Re: On being alone

Post by Marcus »

huckelberry wrote:
Mon Feb 05, 2024 2:31 am
Marcus wrote:
Sun Feb 04, 2024 12:34 pm
I'm glad it works for you, and while it may be the image in you, it is NOT what "all of us" consider to be the image in all of us.
Marcus, perhaps you could explain a bit what you are hearing and being offended by here, I am missing it. On the surface I just see msnobody did not claim "all of us" consider anything. She commented on what she sees as the image of God in us.
I'm not offended, I just disagree in that I do not believe there is "the imago dei" in me, because I don't believe a god exists. To me, using terms of one's belief and suggesting that those beliefs describe everyone's condition ("all of us") inaccurately describes and borders on usurping other's rights to describe themselves.

I would have no problem with and would probably be interested in hearing her describe herself as believing she has "the imago dei" in herself and how that might define or influence her. What she assumes about how something (which I consider imaginary) might affect me (it won't) is not part of that.
huckelberry
God
Posts: 2477
Joined: Wed Oct 28, 2020 3:48 pm

Re: On being alone

Post by huckelberry »

drumdude wrote:
Mon Feb 05, 2024 2:04 am
msnobody wrote:
Sun Feb 04, 2024 11:14 pm
What do you suppose would cause Mr. Hancock (we have to assume based on the atheist chaplain’s prayer) to hope for oblivion upon death?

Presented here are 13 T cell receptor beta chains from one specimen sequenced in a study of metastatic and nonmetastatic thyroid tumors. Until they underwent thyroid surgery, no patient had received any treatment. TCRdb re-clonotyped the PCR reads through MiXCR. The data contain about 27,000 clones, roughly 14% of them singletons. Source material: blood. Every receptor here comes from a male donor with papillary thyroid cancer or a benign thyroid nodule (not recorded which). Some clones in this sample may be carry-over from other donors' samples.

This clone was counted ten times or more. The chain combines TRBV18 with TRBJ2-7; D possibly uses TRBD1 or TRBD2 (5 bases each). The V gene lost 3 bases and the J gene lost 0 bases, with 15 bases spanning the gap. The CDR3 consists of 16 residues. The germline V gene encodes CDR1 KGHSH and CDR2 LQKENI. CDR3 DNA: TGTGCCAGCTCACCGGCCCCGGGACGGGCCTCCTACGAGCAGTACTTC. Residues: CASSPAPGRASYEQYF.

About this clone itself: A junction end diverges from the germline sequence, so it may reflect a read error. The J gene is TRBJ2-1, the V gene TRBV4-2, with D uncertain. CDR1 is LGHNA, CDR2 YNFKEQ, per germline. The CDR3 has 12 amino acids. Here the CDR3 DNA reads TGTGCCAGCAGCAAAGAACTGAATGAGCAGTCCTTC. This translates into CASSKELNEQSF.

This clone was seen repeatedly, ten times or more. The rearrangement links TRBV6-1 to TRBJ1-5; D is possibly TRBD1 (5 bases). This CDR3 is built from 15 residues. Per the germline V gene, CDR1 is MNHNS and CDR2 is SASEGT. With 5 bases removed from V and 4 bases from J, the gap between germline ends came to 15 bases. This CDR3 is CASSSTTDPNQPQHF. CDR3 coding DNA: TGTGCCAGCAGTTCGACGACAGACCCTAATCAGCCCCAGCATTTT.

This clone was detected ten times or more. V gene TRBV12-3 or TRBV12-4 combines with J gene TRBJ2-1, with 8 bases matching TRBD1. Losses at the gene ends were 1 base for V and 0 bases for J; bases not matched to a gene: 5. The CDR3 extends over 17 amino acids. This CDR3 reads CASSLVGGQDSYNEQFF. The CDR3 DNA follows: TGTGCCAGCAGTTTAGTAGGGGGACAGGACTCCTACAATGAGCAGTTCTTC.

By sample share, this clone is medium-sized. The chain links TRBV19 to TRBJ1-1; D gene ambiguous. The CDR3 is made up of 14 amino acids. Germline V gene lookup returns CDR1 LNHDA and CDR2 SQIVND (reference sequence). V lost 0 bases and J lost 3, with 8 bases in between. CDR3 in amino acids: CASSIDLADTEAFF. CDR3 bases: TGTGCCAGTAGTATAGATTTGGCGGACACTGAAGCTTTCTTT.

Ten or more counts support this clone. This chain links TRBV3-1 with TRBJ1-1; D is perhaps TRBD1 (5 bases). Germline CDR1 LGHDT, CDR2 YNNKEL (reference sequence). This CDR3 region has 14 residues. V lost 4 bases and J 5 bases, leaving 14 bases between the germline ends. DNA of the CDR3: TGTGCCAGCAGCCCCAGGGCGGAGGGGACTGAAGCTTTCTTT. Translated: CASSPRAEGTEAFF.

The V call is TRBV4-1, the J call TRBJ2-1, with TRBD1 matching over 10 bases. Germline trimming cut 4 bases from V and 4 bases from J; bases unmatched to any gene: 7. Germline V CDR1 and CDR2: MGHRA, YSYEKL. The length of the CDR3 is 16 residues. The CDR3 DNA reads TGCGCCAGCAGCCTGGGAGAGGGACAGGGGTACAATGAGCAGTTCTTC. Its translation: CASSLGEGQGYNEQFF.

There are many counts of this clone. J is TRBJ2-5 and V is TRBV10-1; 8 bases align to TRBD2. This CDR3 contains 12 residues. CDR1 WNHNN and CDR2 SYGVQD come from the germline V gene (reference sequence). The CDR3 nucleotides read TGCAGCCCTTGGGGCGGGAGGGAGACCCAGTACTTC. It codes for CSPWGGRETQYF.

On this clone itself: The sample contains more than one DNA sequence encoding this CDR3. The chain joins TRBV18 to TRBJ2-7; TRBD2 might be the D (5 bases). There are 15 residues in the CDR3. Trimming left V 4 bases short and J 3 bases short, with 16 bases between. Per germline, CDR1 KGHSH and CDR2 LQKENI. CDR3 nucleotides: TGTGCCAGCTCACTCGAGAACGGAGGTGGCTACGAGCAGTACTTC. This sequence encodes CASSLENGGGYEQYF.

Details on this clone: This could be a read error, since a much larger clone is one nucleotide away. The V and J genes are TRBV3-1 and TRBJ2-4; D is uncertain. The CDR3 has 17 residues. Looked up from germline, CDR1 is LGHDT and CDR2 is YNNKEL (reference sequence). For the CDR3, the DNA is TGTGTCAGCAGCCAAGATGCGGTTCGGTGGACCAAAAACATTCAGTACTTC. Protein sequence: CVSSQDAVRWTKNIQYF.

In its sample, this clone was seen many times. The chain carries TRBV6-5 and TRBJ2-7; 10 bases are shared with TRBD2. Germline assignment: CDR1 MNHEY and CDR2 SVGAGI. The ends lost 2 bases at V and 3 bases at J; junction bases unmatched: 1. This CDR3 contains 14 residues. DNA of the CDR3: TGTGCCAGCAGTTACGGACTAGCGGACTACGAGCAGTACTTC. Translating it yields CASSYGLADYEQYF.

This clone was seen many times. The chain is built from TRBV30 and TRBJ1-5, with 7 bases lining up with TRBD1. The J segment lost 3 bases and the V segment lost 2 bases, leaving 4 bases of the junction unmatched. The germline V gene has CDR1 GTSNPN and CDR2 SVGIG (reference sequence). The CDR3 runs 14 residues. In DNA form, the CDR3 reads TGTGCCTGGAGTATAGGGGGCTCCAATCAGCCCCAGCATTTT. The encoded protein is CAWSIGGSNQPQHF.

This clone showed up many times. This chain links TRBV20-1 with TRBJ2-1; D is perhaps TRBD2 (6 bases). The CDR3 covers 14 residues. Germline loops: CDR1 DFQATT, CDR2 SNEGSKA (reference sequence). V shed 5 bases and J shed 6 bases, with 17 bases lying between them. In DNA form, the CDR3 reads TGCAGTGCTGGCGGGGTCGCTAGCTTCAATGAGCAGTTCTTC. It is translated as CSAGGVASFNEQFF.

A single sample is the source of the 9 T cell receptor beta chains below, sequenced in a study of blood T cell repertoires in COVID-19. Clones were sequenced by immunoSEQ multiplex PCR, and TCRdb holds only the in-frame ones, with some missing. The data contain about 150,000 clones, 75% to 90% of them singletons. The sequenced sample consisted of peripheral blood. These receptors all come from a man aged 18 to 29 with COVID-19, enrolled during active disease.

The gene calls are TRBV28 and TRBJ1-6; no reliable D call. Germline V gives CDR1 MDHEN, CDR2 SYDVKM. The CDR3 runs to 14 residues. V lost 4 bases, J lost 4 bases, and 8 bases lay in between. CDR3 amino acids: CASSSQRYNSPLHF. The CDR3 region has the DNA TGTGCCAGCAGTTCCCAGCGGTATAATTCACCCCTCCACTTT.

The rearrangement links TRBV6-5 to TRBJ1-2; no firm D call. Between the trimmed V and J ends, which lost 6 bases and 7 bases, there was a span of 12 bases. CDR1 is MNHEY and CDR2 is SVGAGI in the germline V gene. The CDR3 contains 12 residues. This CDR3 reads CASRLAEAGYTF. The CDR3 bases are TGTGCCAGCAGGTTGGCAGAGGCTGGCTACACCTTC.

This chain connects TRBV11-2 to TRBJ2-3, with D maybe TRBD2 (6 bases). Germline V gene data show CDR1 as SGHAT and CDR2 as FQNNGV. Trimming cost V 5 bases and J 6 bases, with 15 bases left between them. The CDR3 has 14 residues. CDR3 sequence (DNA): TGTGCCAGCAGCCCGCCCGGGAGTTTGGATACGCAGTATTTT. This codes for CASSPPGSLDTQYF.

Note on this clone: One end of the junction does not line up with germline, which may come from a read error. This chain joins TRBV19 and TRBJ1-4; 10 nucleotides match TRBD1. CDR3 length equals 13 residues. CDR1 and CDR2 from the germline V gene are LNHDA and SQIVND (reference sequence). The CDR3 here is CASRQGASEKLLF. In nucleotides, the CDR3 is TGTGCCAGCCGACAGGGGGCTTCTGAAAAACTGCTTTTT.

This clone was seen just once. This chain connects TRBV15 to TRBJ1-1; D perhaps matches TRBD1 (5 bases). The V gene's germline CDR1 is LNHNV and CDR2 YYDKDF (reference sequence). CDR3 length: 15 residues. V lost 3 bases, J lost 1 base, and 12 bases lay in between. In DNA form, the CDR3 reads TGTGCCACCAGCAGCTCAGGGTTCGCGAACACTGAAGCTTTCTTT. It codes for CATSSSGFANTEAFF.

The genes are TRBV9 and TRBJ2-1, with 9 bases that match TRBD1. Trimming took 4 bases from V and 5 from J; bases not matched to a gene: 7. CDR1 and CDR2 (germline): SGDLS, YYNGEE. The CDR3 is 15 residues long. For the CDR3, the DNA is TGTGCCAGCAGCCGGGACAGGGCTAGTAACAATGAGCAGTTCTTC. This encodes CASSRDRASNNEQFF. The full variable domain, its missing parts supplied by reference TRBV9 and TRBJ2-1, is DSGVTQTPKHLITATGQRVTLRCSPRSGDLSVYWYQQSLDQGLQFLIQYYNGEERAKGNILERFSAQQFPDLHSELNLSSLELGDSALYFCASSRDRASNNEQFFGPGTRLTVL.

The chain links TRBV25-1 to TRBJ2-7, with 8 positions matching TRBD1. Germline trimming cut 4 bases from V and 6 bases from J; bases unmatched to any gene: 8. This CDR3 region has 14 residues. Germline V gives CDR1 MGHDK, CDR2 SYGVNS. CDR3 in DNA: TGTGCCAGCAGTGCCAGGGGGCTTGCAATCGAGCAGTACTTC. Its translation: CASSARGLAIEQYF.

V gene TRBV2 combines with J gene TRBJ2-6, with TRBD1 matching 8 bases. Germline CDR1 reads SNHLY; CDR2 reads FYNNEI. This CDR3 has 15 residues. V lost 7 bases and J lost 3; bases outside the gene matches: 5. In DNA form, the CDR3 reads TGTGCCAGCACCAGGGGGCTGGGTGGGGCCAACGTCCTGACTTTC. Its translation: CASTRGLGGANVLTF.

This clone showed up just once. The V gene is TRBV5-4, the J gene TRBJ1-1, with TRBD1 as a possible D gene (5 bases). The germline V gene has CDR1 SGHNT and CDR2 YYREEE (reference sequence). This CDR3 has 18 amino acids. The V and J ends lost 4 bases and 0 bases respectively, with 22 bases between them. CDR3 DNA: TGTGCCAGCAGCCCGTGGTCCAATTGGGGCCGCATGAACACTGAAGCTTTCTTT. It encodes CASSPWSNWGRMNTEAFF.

To many atheists, the idea of not existing after death is just as peaceful as not existing before birth.

You and I were in oblivion for billions of years. It caused none of us one bit of inconvenience or pain. It’s a natural thing to want the end to dovetail nicely into that beginning.
drumdude, for a first bit I reacted as you to the idea of an atheist minister approaching death. Then I reversed and thought it reasonable and appropriate if wished for. Thinking of death as oblivion, I do not wish to presume whether hope or resignation is in view here. People might have mixed feelings. Thinking abstractly, oblivion is not hard. Thinking of my parents, not so easy.
Do Not Go Gentle into That Good Night
By Dylan Thomas

Do not go gentle into that good night,
Old age should burn and rave at close of day;
Rage, rage against the dying of the light.

Though wise men at their end know dark is right,
Because their words had forked no lightning they
Do not go gentle into that good night.

Good men, the last wave by, crying how bright
Their frail deeds might have danced in a green bay,